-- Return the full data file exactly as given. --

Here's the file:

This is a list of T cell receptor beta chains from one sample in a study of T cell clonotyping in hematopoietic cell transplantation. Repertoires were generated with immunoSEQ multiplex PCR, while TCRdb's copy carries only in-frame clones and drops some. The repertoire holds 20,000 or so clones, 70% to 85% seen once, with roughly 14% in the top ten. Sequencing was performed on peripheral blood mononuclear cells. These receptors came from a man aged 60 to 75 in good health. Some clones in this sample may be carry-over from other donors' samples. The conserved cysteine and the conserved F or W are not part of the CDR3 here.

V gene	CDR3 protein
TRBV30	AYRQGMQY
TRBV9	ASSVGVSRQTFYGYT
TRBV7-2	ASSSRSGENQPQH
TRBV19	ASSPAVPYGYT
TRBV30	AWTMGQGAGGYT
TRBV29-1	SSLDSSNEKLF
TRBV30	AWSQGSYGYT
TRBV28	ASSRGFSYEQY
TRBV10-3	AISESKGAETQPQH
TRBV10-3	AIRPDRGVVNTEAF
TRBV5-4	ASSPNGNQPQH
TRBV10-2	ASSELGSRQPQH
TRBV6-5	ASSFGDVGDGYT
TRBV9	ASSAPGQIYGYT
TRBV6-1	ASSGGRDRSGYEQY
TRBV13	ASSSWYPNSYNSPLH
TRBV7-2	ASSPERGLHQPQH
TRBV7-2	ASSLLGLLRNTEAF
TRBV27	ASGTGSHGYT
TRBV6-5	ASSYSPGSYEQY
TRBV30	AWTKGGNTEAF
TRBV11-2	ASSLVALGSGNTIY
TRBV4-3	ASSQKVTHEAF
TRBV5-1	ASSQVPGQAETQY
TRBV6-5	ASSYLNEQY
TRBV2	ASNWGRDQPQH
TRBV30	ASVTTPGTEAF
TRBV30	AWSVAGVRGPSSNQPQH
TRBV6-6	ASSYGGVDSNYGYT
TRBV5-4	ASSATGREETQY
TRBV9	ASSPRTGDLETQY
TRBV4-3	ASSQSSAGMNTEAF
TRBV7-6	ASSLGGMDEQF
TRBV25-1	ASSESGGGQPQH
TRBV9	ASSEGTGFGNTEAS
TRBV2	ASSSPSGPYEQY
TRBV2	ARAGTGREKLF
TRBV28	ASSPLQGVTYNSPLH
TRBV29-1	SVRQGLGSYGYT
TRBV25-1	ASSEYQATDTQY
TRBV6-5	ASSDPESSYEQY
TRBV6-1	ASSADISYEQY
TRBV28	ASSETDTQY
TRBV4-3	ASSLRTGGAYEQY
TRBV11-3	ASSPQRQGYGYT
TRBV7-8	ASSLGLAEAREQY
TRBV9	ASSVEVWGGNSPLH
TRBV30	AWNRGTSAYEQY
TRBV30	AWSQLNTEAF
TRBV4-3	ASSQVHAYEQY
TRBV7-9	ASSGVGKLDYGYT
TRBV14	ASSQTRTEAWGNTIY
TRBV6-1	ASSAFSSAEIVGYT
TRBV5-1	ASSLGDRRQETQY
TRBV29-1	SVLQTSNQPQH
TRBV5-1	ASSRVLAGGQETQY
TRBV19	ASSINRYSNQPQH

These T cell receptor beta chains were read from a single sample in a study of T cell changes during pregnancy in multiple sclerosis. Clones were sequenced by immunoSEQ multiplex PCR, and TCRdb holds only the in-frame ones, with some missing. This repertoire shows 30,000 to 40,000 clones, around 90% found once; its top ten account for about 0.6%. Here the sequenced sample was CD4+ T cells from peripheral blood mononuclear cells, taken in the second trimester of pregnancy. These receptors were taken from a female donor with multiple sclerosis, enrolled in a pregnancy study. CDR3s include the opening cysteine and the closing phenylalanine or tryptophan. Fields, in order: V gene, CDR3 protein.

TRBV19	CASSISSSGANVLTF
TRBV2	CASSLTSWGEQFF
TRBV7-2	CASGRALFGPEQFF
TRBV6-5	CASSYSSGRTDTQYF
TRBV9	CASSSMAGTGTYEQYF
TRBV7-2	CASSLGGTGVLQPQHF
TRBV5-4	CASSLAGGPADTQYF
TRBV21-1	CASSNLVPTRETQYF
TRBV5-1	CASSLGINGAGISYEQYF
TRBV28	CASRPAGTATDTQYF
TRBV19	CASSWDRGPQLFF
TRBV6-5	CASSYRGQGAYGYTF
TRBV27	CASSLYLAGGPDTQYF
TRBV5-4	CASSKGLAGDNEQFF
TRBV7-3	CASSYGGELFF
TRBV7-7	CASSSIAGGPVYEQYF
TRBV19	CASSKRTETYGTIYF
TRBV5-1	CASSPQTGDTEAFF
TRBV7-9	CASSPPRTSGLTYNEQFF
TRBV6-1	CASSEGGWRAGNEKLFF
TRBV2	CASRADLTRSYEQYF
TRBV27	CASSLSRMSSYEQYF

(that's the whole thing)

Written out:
This is a list of T cell receptor beta chains from one sample in a study of T cell clonotyping in hematopoietic cell transplantation. Repertoires were generated with immunoSEQ multiplex PCR, while TCRdb's copy carries only in-frame clones and drops some. The repertoire holds 20,000 or so clones, 70% to 85% seen once, with roughly 14% in the top ten. Sequencing was performed on peripheral blood mononuclear cells. These receptors came from a man aged 60 to 75 in good health. Some clones in this sample may be carry-over from other donors' samples. The conserved cysteine and the conserved F or W are not part of the CDR3 here.

V gene	CDR3 protein
TRBV30	AYRQGMQY
TRBV9	ASSVGVSRQTFYGYT
TRBV7-2	ASSSRSGENQPQH
TRBV19	ASSPAVPYGYT
TRBV30	AWTMGQGAGGYT
TRBV29-1	SSLDSSNEKLF
TRBV30	AWSQGSYGYT
TRBV28	ASSRGFSYEQY
TRBV10-3	AISESKGAETQPQH
TRBV10-3	AIRPDRGVVNTEAF
TRBV5-4	ASSPNGNQPQH
TRBV10-2	ASSELGSRQPQH
TRBV6-5	ASSFGDVGDGYT
TRBV9	ASSAPGQIYGYT
TRBV6-1	ASSGGRDRSGYEQY
TRBV13	ASSSWYPNSYNSPLH
TRBV7-2	ASSPERGLHQPQH
TRBV7-2	ASSLLGLLRNTEAF
TRBV27	ASGTGSHGYT
TRBV6-5	ASSYSPGSYEQY
TRBV30	AWTKGGNTEAF
TRBV11-2	ASSLVALGSGNTIY
TRBV4-3	ASSQKVTHEAF
TRBV5-1	ASSQVPGQAETQY
TRBV6-5	ASSYLNEQY
TRBV2	ASNWGRDQPQH
TRBV30	ASVTTPGTEAF
TRBV30	AWSVAGVRGPSSNQPQH
TRBV6-6	ASSYGGVDSNYGYT
TRBV5-4	ASSATGREETQY
TRBV9	ASSPRTGDLETQY
TRBV4-3	ASSQSSAGMNTEAF
TRBV7-6	ASSLGGMDEQF
TRBV25-1	ASSESGGGQPQH
TRBV9	ASSEGTGFGNTEAS
TRBV2	ASSSPSGPYEQY
TRBV2	ARAGTGREKLF
TRBV28	ASSPLQGVTYNSPLH
TRBV29-1	SVRQGLGSYGYT
TRBV25-1	ASSEYQATDTQY
TRBV6-5	ASSDPESSYEQY
TRBV6-1	ASSADISYEQY
TRBV28	ASSETDTQY
TRBV4-3	ASSLRTGGAYEQY
TRBV11-3	ASSPQRQGYGYT
TRBV7-8	ASSLGLAEAREQY
TRBV9	ASSVEVWGGNSPLH
TRBV30	AWNRGTSAYEQY
TRBV30	AWSQLNTEAF
TRBV4-3	ASSQVHAYEQY
TRBV7-9	ASSGVGKLDYGYT
TRBV14	ASSQTRTEAWGNTIY
TRBV6-1	ASSAFSSAEIVGYT
TRBV5-1	ASSLGDRRQETQY
TRBV29-1	SVLQTSNQPQH
TRBV5-1	ASSRVLAGGQETQY
TRBV19	ASSINRYSNQPQH

These T cell receptor beta chains were read from a single sample in a study of T cell changes during pregnancy in multiple sclerosis. Clones were sequenced by immunoSEQ multiplex PCR, and TCRdb holds only the in-frame ones, with some missing. This repertoire shows 30,000 to 40,000 clones, around 90% found once; its top ten account for about 0.6%. Here the sequenced sample was CD4+ T cells from peripheral blood mononuclear cells, taken in the second trimester of pregnancy. These receptors were taken from a female donor with multiple sclerosis, enrolled in a pregnancy study. CDR3s include the opening cysteine and the closing phenylalanine or tryptophan. Fields, in order: V gene, CDR3 protein.

TRBV19	CASSISSSGANVLTF
TRBV2	CASSLTSWGEQFF
TRBV7-2	CASGRALFGPEQFF
TRBV6-5	CASSYSSGRTDTQYF
TRBV9	CASSSMAGTGTYEQYF
TRBV7-2	CASSLGGTGVLQPQHF
TRBV5-4	CASSLAGGPADTQYF
TRBV21-1	CASSNLVPTRETQYF
TRBV5-1	CASSLGINGAGISYEQYF
TRBV28	CASRPAGTATDTQYF
TRBV19	CASSWDRGPQLFF
TRBV6-5	CASSYRGQGAYGYTF
TRBV27	CASSLYLAGGPDTQYF
TRBV5-4	CASSKGLAGDNEQFF
TRBV7-3	CASSYGGELFF
TRBV7-7	CASSSIAGGPVYEQYF
TRBV19	CASSKRTETYGTIYF
TRBV5-1	CASSPQTGDTEAFF
TRBV7-9	CASSPPRTSGLTYNEQFF
TRBV6-1	CASSEGGWRAGNEKLFF
TRBV2	CASRADLTRSYEQYF
TRBV27	CASSLSRMSSYEQYF